For most investors, leaving their financial advisor is not usually top of mind. But many who choose to take that step do so mostly when they’re confronted with a major life transition.
That’s one of the key findings in London-based Ernst & Young Global Ltd.'s 2019 Global Wealth Management Research Report, which states that “[clients] are switching for value – most often at critical life moments and as the complexity of their financial lives evolve.”
The research finds that among clients who looked to move their assets to another advisor in the past three years, 61 per cent left a job; 48-49 per cent were expecting a child, inherited or received a large sum of money, started a new business or got married; 43 per cent experienced a divorce or separation; and 38-39 per cent were sending their children to college, buying a house or retiring.
Jason Pereira, partner and senior financial consultant at Toronto-based Woodgate Financial Inc., a financial planning firm under the IPC Securities Corp. umbrella, says that clients are especially prone to leave an advisor right before or shortly after retirement because their anxiety levels are significantly higher at this point in their lives.
For these clients, figuring out what to do with their time causes a sense of uncertainty, which leads to feelings of financial insecurity, regardless of their level of wealth.
Advisors who can demonstrate their value at all stages of a client relationship are more likely to gain a leg up on the competition by attracting clients interested in moving their money.
Mr. Pereira, April-Lynn Levitt, a business coach with The Personal Coach in Waterloo, Ont., and Krista Kerr, president and chief operating officer at Toronto-based fee-only wealth-management firm Kerr Financial Group shared their tips on how to appeal to investors who are looking to make a switch to a new advisor.
1. Lead by listening
Advisors often lead the conversation when speaking with prospective clients by focusing on investment returns or proposing what they can offer rather than responding to the person’s needs.
In fact, Mr. Pereira says his firm competes for multi-million-dollar client portfolios that other advisors have lost because of poor communication and service.
“When trying to have a conversation with a prospect, most advisors talk about returns, which they have zero control over” instead of ensuring they’re in a suitable portfolio based on risks, goals and costs, Mr. Pereira says.
“[Prospective] clients will talk to two or three other advisors, and those other advisors will listen to them for five minutes before sliding over a piece of paper and saying, ‘Here’s the portfolio I can put you in, and if you don’t like it, we’ll change it,’” he adds. “They come to the meeting with a solution for the client before even hearing the client speak.”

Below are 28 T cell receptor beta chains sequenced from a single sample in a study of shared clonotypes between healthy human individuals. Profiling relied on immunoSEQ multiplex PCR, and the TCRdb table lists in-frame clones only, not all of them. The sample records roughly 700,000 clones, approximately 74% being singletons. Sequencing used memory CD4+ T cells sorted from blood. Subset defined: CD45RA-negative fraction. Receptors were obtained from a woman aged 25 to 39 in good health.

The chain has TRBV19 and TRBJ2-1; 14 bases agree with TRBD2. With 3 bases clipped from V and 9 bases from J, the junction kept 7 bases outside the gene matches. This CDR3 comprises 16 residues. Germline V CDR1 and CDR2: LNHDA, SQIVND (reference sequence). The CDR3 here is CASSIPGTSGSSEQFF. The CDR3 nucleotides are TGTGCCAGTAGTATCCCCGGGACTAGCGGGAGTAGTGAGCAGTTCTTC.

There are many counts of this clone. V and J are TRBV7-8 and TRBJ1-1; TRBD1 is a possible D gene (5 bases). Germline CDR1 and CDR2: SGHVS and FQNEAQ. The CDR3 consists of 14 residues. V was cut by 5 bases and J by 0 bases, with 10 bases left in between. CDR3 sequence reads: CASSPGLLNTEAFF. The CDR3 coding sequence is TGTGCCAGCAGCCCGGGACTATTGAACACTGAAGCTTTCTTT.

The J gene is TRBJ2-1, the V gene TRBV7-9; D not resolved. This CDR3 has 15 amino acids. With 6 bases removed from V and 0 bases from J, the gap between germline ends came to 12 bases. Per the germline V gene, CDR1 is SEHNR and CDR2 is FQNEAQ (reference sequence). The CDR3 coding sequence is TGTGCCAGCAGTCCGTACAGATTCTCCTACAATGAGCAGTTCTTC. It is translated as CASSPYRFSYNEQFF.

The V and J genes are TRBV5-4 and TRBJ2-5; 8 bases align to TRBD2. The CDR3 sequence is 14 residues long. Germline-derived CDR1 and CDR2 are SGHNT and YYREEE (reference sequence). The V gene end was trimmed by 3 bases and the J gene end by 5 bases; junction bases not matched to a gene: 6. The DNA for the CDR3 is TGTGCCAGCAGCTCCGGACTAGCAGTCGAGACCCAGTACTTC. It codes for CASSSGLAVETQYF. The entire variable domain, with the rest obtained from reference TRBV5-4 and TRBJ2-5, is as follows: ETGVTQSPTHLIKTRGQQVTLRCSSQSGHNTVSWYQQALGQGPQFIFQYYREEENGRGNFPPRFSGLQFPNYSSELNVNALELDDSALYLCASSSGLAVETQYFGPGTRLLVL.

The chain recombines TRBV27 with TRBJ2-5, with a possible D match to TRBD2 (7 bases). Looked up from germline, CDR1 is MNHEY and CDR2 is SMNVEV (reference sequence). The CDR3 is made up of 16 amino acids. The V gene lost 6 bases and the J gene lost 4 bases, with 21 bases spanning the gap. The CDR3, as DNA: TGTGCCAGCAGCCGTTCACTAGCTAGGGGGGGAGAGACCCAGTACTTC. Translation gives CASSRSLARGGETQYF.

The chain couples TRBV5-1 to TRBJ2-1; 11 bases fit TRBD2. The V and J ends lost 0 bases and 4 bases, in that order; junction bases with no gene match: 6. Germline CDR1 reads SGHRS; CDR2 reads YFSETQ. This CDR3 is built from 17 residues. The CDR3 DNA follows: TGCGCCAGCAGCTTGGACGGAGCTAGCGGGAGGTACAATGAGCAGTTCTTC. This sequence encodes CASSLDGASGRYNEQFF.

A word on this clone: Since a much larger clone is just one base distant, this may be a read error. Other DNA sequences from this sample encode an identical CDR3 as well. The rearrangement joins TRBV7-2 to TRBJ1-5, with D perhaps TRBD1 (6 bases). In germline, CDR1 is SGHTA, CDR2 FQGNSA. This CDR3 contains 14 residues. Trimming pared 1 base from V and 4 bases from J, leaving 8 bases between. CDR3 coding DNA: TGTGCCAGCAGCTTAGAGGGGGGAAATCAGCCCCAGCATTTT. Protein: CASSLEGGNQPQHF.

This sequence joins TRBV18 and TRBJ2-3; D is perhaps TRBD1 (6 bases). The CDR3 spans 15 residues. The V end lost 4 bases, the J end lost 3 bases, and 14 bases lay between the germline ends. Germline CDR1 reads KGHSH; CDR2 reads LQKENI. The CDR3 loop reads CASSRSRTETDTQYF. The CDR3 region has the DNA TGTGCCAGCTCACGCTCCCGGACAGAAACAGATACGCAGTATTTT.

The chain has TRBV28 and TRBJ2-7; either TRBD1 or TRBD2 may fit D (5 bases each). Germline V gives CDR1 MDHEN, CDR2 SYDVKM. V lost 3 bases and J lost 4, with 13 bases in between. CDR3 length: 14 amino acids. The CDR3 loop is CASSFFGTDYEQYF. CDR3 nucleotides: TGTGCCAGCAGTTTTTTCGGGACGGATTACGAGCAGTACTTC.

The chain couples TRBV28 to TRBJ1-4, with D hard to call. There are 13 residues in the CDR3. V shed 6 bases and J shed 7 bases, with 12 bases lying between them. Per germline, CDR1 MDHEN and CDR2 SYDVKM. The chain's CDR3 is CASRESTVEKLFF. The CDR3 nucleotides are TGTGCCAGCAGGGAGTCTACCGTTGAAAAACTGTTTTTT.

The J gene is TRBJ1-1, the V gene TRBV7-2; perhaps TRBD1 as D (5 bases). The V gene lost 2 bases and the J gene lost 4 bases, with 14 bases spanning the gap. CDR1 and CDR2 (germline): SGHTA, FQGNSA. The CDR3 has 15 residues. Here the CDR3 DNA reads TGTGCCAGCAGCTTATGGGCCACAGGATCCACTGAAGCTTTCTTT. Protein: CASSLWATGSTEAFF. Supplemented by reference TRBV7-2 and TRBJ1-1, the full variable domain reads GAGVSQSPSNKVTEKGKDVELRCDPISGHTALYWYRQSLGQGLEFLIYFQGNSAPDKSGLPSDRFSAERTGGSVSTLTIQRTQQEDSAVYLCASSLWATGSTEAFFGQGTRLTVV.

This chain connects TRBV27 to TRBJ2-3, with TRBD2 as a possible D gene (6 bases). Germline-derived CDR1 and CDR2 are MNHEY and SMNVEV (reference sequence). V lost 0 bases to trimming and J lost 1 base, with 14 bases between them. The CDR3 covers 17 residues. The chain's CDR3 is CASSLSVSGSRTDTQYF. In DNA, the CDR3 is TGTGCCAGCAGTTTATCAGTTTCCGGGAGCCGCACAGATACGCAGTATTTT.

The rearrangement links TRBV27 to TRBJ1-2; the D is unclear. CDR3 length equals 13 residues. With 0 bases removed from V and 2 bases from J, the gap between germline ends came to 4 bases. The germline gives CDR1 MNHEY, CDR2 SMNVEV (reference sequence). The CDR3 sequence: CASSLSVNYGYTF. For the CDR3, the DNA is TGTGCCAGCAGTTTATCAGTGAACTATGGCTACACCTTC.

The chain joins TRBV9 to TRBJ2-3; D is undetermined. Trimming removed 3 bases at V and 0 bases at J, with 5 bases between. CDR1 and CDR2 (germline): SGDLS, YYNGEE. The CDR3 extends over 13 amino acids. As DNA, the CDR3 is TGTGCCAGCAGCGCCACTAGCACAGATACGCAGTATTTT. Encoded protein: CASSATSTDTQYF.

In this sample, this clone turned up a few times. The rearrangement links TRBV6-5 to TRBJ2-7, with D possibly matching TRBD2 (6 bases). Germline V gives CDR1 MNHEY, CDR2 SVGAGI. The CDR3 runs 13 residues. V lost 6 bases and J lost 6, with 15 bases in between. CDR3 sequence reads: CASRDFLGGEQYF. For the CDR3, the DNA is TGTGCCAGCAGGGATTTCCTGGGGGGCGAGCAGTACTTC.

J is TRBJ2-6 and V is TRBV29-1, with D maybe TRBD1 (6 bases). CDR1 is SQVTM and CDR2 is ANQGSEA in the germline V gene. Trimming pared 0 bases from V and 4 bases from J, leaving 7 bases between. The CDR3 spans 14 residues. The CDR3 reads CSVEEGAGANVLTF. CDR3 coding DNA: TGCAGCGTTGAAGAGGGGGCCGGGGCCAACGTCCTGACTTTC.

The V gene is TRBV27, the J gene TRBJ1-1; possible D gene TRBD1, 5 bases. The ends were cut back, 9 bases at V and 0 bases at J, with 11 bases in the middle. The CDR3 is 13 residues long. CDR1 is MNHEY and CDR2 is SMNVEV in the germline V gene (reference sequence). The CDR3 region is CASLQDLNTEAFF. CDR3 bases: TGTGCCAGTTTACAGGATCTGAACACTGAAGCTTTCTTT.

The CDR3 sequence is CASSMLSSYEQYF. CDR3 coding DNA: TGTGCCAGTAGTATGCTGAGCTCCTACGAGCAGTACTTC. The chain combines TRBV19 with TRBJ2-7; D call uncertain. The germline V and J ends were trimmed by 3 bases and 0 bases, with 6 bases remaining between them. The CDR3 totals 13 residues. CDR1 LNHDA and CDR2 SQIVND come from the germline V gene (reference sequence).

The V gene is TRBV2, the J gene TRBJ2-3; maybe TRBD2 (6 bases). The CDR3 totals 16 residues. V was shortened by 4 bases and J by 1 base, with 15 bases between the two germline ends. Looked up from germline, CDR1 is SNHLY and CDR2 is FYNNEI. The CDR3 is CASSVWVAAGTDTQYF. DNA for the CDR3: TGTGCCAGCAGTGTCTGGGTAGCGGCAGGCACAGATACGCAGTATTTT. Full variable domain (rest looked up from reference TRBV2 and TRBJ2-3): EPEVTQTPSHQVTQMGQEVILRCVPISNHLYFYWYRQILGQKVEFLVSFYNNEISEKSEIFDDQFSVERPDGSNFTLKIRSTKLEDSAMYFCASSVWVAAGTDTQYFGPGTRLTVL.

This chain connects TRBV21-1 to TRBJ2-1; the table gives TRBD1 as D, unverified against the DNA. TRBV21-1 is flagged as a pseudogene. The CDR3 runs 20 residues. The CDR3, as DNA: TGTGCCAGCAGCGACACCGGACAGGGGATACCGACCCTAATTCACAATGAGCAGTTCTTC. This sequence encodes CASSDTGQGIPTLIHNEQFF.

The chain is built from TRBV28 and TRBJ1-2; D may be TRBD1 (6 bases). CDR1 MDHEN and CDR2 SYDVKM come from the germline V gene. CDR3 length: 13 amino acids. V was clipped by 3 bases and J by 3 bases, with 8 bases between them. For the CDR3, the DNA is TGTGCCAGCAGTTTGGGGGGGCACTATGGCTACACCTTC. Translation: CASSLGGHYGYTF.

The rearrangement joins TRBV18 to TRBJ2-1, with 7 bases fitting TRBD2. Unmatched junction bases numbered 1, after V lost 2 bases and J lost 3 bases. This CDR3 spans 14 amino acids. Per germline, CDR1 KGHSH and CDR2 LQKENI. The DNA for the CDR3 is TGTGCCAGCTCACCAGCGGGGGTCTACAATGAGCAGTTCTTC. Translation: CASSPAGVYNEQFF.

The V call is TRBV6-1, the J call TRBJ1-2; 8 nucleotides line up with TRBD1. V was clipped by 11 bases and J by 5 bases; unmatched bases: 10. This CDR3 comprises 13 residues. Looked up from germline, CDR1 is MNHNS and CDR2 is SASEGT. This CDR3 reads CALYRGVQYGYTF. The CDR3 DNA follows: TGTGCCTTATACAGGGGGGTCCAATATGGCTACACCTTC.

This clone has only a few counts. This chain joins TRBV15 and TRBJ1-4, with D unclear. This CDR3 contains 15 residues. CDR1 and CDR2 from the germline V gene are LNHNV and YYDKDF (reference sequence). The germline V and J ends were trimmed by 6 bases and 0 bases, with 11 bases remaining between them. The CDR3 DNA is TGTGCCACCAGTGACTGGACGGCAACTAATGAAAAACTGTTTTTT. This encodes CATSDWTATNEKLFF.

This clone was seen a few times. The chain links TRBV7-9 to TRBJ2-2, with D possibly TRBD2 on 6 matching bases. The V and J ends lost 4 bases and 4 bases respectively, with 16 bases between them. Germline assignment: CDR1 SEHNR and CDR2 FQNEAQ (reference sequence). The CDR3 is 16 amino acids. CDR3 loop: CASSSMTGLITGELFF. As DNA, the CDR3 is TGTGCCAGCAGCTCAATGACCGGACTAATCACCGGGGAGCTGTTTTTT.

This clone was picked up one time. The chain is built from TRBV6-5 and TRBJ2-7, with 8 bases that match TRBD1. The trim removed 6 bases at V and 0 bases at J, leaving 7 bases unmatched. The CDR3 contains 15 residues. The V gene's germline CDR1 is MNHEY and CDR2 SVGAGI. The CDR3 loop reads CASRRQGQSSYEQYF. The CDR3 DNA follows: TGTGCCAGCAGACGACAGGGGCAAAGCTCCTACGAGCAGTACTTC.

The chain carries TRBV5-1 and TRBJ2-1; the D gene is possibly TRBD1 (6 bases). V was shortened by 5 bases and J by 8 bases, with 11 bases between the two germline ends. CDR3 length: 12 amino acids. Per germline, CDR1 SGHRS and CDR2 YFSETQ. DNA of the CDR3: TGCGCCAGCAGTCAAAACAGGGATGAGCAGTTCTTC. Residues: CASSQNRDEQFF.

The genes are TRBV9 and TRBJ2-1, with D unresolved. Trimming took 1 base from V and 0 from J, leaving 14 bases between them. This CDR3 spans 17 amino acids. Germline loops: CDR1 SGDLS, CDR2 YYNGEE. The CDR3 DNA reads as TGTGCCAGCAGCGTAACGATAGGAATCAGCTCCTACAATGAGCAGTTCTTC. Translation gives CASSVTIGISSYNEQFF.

Instead, advisors would do better to take the time to discover what a prospective client truly wants from the relationship.
2. Communicate proactively
Clients are more likely to start looking around for other advisors if they feel they’re receiving lacklustre communication. They’re more prone to leave an advisor if their calls aren’t returned on a timely basis or if the advisor hasn’t reached out in a long time, Ms. Kerr says.
“It’s important that clients think you’re thinking about them on a regular basis,” she adds. “They don’t want to go somewhere and feel like they’re one of many, getting a very tiny amount of attention.”
To build confidence in clients, advisors should demonstrate that they understand their clients, they’re proactively thinking about their needs and they’re providing tailored advice.
3. Put a team in place
Clients want to ensure they’re being covered at every stage of their lives; so, sometimes, a team offering will put prospective clients more at ease.
Bringing younger advisors into a team can be particularly attractive to clients, she says. For example, having a team in place can make it easier to start and establish a succession plan so that clients don’t start wondering who is going to manage their money in the next 20 or 30 years if their advisor is of a certain age.
Clients facing large intergenerational wealth transfers will also be comforted to know that their children also will be taken care of by younger advisors on the team.
Says Ms. Levitt: “Putting younger advisors on your team can go a long way in retaining assets.”
4. Embrace technology
Many clients are busy and looking for efficiency. The more advisors can adapt to their clients’ preferred technological methods of communication, the more likely they’ll be able to win them over.
Although clients still value face-to-face relationships, they also want the option to communicate through technology, whether that’s text messaging or social media, Ms. Levitt says. Electronic tools, such as the ability to provide e-signatures, are also good selling points for an advisor’s practice.
Advisors can face limitations on their technological efforts due to compliance, but an increasing number of firms and advisors are starting to offer a variety of ways for clients to interact and communicate, which make these firms and advisors appear forward-thinking and not “stuck in the old days,” Ms. Levitt says.
5. Don’t pressure prospective clients
As the client-advisor relationship is often a multi-decade commitment, both parties owe it to themselves to ensure it’s a good fit. Clients, especially, should feel comfortable with their decision.
So, let prospective clients finish doing their homework and meet with a few other advisors before solidifying the relationship, Mr. Pereira says. Otherwise, clients could find themselves in another unhappy advisor relationship or feel put off by the pressure to commit.
“We don’t want to pounce on them,” he adds. “A very simple way to compete is to treat them with respect and the way you would want to be treated.”